Should Kshama Sawant apologize to colleague?

Crosscut archive image.

Mike O'Brien and Kshama Sawant at a Seattle City Council meeting in 2014.

We are in a dither here about whether or not City Councilmember Kshama Sawant owes an apology to her new colleague, John Okamoto. Sawant unleashed verbal attacks on Okamoto during hearings to fill Sally Clark’s vacant seat.

The Seattle Times, whose coverage of Sawant has until now been fawning, says she needs to apologize and tone it down. The Stranger's readers say she doesn’t.

Will Sawant apologize? Seems like a long shot. But, more importantly, that’s not the issue.

Some argue the real issue here is “civility,” or its absence. Politics — not to mention ordinary life — suffers from a loss of civility. Chris Vance, former member of the Legislature and King County Council (who, among other things, writes for Crosscut), made this case on KUOW’s “Week in Review” program on Friday, May 1. There are norms for civilized speech in legislative bodies argued Vance, and Sawant had failed to observe them.

Eli Sanders of the Stranger and Tonya Mosley, who writes for Al Jazeera America and other outlets, argued on “Week in Review” that Sawant had nothing to apologize for. Moreover, Sanders and Moseley applauded Sawant for not kowtowing to “Seattle nice,” and instead being willing to, as Sanders put it, to “get in the face” of other Council members.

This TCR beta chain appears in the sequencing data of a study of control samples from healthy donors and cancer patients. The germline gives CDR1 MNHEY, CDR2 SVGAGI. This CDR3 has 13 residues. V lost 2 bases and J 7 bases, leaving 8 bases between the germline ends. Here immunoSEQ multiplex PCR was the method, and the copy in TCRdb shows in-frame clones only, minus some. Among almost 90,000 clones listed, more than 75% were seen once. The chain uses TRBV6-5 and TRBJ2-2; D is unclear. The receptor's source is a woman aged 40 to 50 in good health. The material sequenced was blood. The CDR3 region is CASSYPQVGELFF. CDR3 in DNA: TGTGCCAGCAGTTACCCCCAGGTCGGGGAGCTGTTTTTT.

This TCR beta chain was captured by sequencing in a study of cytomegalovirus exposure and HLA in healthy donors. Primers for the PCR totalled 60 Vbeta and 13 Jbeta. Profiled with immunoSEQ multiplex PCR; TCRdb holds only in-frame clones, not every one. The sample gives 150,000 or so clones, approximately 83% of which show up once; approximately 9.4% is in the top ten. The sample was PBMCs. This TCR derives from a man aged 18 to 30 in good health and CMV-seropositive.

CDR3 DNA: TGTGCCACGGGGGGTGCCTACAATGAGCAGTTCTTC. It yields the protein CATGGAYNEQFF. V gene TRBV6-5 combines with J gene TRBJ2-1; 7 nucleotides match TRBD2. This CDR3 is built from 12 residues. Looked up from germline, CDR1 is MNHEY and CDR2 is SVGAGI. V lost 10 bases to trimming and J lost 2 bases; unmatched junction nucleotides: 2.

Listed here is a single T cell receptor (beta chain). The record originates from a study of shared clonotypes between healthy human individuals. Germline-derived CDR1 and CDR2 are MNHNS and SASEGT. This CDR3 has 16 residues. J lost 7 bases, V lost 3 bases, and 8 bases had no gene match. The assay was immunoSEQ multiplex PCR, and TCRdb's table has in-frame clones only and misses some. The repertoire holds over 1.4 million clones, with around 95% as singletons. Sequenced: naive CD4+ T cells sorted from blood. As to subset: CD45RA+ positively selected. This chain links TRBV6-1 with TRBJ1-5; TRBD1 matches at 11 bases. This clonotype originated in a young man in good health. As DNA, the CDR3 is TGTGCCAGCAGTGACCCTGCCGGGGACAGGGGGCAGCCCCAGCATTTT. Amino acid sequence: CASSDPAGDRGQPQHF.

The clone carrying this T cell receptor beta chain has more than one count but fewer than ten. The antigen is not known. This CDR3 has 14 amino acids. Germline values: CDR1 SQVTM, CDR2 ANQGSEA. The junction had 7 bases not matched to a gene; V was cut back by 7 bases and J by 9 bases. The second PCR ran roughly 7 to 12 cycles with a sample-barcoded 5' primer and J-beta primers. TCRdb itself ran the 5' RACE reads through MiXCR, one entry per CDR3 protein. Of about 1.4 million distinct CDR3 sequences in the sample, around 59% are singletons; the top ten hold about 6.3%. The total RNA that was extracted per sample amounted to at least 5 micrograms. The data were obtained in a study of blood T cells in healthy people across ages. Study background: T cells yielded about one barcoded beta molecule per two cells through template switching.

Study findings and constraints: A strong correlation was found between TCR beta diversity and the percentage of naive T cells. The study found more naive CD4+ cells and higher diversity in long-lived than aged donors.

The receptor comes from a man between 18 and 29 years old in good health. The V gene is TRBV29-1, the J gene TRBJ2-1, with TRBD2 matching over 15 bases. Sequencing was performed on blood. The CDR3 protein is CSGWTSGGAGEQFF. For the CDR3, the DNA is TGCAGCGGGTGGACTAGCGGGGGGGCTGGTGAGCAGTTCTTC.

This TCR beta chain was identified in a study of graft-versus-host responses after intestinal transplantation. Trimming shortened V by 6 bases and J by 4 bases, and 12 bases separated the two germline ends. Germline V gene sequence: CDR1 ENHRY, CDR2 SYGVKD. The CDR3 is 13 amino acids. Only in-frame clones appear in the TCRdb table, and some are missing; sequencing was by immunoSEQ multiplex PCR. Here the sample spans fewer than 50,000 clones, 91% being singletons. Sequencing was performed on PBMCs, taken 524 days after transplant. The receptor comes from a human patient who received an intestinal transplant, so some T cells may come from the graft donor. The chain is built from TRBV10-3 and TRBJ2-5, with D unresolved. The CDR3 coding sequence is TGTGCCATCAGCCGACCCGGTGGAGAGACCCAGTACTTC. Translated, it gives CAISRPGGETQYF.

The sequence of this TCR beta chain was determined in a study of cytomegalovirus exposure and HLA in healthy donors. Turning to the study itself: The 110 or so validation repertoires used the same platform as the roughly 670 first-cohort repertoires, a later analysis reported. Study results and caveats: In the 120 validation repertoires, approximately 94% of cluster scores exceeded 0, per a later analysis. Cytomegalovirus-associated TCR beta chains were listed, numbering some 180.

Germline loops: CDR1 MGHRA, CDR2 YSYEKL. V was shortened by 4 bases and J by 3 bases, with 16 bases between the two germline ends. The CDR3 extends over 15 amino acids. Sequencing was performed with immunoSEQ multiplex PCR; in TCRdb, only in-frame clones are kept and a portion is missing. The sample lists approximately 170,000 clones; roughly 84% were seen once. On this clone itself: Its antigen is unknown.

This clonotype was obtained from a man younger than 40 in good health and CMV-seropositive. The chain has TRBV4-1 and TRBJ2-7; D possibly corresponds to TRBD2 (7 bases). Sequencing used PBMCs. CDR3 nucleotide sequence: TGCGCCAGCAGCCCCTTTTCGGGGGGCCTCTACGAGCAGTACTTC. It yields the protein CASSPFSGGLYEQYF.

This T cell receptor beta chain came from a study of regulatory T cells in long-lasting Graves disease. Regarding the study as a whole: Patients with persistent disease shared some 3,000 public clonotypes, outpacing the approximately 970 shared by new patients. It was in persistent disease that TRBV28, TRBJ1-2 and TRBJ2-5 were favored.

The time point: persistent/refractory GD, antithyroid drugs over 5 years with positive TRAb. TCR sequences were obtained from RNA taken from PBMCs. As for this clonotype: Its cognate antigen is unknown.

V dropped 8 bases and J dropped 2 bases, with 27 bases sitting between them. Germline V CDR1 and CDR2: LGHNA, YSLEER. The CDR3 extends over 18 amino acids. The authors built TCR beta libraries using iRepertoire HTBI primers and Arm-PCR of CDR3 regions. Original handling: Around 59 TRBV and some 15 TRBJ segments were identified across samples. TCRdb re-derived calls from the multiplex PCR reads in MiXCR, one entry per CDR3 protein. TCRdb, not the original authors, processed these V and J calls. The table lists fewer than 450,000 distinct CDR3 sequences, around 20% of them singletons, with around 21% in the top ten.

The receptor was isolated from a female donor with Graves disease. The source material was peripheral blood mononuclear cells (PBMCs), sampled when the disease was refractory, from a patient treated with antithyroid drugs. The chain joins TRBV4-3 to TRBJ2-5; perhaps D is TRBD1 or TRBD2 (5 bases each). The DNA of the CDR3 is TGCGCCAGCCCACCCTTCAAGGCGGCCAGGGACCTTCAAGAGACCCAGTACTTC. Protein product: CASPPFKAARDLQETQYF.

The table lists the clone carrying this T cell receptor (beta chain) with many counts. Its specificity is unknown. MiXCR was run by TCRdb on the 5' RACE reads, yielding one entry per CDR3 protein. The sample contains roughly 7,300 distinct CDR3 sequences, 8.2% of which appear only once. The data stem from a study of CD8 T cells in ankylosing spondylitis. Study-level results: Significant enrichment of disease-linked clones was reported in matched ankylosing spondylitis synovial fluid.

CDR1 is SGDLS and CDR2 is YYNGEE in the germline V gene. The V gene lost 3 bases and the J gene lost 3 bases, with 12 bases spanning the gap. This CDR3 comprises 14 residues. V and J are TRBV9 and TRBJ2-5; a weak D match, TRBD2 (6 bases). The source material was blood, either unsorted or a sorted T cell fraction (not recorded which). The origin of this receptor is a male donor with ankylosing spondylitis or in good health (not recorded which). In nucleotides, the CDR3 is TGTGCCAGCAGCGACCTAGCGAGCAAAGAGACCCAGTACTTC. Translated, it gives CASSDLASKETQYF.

Which will it be, civility or candor? Polite, reasonable speech or taking off the gloves and opening things up? That is the way this most recent kerfuffle surrounding Sawant has been framed.

But that misses the point.

The problem with Sawant is not a lack of civility, but a lack of thought. Her stock-in-trade are slogans, ideological catchphrases and overheated rhetoric. Dismissing Okamoto as a tool of “the establishment” and claiming he presided over a “cesspool of corruption” at the Port are relatively modest examples of her sloganeering.

The issue is Sawant’s capacity — and that of everyone else in public life — to make a good argument. A good argument can be deadly, but it kills with clear thought and careful argumentation rather than tossing around slogans or ideologically charged rhetoric calculated to stir the true believers.

John Courtney Murray, the great Jesuit public theologian of the mid-20th century, famously observed, “A good argument is a great achievement.” He was not in favor of fuzzing things up with false politeness and calling it “civility.” But neither was he saying we should fill the air with cant and invective and call that an “argument.”

A good argument is not measured by decibels, rising blood pressure or the sweet if short-lived satisfaction of giving full vent to one’s anger. It is measured by clarity of thought and carefully sequenced argument that identifies the issues at hand and engages them.

The real problem is that making a good argument is a great achievement — an achievement of which increasingly few seem capable.


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About the Authors & Contributors

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Anthony B. Robinson

Anthony B. Robinson was the Senior Minister of Plymouth Church in downtown Seattle from 1990 to 2004. He was also a member of the Plymouth Housing Group Board. After living for many years in southeast Seattle, he moved recently to Ballard.